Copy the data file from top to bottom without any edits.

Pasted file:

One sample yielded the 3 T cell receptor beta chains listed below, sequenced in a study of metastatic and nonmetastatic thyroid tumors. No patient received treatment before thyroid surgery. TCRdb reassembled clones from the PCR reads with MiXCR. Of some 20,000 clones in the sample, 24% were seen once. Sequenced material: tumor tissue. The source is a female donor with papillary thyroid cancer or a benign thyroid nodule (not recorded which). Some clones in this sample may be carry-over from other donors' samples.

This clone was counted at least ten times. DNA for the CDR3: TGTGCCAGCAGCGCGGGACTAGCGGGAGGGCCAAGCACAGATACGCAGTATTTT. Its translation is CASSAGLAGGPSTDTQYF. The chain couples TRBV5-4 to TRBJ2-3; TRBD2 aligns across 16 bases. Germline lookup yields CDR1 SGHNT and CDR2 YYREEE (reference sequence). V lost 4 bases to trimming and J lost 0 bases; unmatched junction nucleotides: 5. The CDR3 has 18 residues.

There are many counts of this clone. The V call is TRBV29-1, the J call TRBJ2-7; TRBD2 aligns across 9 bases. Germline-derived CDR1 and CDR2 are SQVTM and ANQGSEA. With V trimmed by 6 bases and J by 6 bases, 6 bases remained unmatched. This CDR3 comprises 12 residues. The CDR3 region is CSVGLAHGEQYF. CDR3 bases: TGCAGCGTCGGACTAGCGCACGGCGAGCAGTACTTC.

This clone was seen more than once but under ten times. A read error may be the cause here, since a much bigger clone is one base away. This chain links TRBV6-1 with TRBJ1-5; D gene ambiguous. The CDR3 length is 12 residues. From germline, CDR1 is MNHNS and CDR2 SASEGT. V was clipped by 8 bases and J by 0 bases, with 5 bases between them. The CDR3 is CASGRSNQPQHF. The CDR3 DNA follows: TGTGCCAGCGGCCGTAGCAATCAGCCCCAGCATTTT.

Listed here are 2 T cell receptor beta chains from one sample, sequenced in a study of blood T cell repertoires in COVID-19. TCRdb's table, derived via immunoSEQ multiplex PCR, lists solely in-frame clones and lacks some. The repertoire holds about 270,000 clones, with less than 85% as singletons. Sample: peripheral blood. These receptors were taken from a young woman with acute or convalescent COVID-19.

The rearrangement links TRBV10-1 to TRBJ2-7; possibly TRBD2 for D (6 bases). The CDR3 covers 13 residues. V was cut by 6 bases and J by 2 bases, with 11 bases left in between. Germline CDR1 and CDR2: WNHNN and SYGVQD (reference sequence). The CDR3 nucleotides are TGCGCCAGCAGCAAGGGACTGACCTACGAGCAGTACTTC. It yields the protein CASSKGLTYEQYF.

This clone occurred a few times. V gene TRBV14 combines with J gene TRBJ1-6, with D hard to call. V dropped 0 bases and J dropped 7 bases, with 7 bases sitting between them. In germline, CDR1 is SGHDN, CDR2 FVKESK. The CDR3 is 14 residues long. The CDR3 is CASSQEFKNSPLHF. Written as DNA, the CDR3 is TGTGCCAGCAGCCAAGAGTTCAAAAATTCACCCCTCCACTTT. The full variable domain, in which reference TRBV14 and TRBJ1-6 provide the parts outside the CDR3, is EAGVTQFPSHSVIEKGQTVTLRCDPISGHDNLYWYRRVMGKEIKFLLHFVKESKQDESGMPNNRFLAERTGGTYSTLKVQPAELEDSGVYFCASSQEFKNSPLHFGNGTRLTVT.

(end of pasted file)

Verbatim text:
One sample yielded the 3 T cell receptor beta chains listed below, sequenced in a study of metastatic and nonmetastatic thyroid tumors. No patient received treatment before thyroid surgery. TCRdb reassembled clones from the PCR reads with MiXCR. Of some 20,000 clones in the sample, 24% were seen once. Sequenced material: tumor tissue. The source is a female donor with papillary thyroid cancer or a benign thyroid nodule (not recorded which). Some clones in this sample may be carry-over from other donors' samples.

This clone was counted at least ten times. DNA for the CDR3: TGTGCCAGCAGCGCGGGACTAGCGGGAGGGCCAAGCACAGATACGCAGTATTTT. Its translation is CASSAGLAGGPSTDTQYF. The chain couples TRBV5-4 to TRBJ2-3; TRBD2 aligns across 16 bases. Germline lookup yields CDR1 SGHNT and CDR2 YYREEE (reference sequence). V lost 4 bases to trimming and J lost 0 bases; unmatched junction nucleotides: 5. The CDR3 has 18 residues.

There are many counts of this clone. The V call is TRBV29-1, the J call TRBJ2-7; TRBD2 aligns across 9 bases. Germline-derived CDR1 and CDR2 are SQVTM and ANQGSEA. With V trimmed by 6 bases and J by 6 bases, 6 bases remained unmatched. This CDR3 comprises 12 residues. The CDR3 region is CSVGLAHGEQYF. CDR3 bases: TGCAGCGTCGGACTAGCGCACGGCGAGCAGTACTTC.

This clone was seen more than once but under ten times. A read error may be the cause here, since a much bigger clone is one base away. This chain links TRBV6-1 with TRBJ1-5; D gene ambiguous. The CDR3 length is 12 residues. From germline, CDR1 is MNHNS and CDR2 SASEGT. V was clipped by 8 bases and J by 0 bases, with 5 bases between them. The CDR3 is CASGRSNQPQHF. The CDR3 DNA follows: TGTGCCAGCGGCCGTAGCAATCAGCCCCAGCATTTT.

Listed here are 2 T cell receptor beta chains from one sample, sequenced in a study of blood T cell repertoires in COVID-19. TCRdb's table, derived via immunoSEQ multiplex PCR, lists solely in-frame clones and lacks some. The repertoire holds about 270,000 clones, with less than 85% as singletons. Sample: peripheral blood. These receptors were taken from a young woman with acute or convalescent COVID-19.

The rearrangement links TRBV10-1 to TRBJ2-7; possibly TRBD2 for D (6 bases). The CDR3 covers 13 residues. V was cut by 6 bases and J by 2 bases, with 11 bases left in between. Germline CDR1 and CDR2: WNHNN and SYGVQD (reference sequence). The CDR3 nucleotides are TGCGCCAGCAGCAAGGGACTGACCTACGAGCAGTACTTC. It yields the protein CASSKGLTYEQYF.

This clone occurred a few times. V gene TRBV14 combines with J gene TRBJ1-6, with D hard to call. V dropped 0 bases and J dropped 7 bases, with 7 bases sitting between them. In germline, CDR1 is SGHDN, CDR2 FVKESK. The CDR3 is 14 residues long. The CDR3 is CASSQEFKNSPLHF. Written as DNA, the CDR3 is TGTGCCAGCAGCCAAGAGTTCAAAAATTCACCCCTCCACTTT. The full variable domain, in which reference TRBV14 and TRBJ1-6 provide the parts outside the CDR3, is EAGVTQFPSHSVIEKGQTVTLRCDPISGHDNLYWYRRVMGKEIKFLLHFVKESKQDESGMPNNRFLAERTGGTYSTLKVQPAELEDSGVYFCASSQEFKNSPLHFGNGTRLTVT.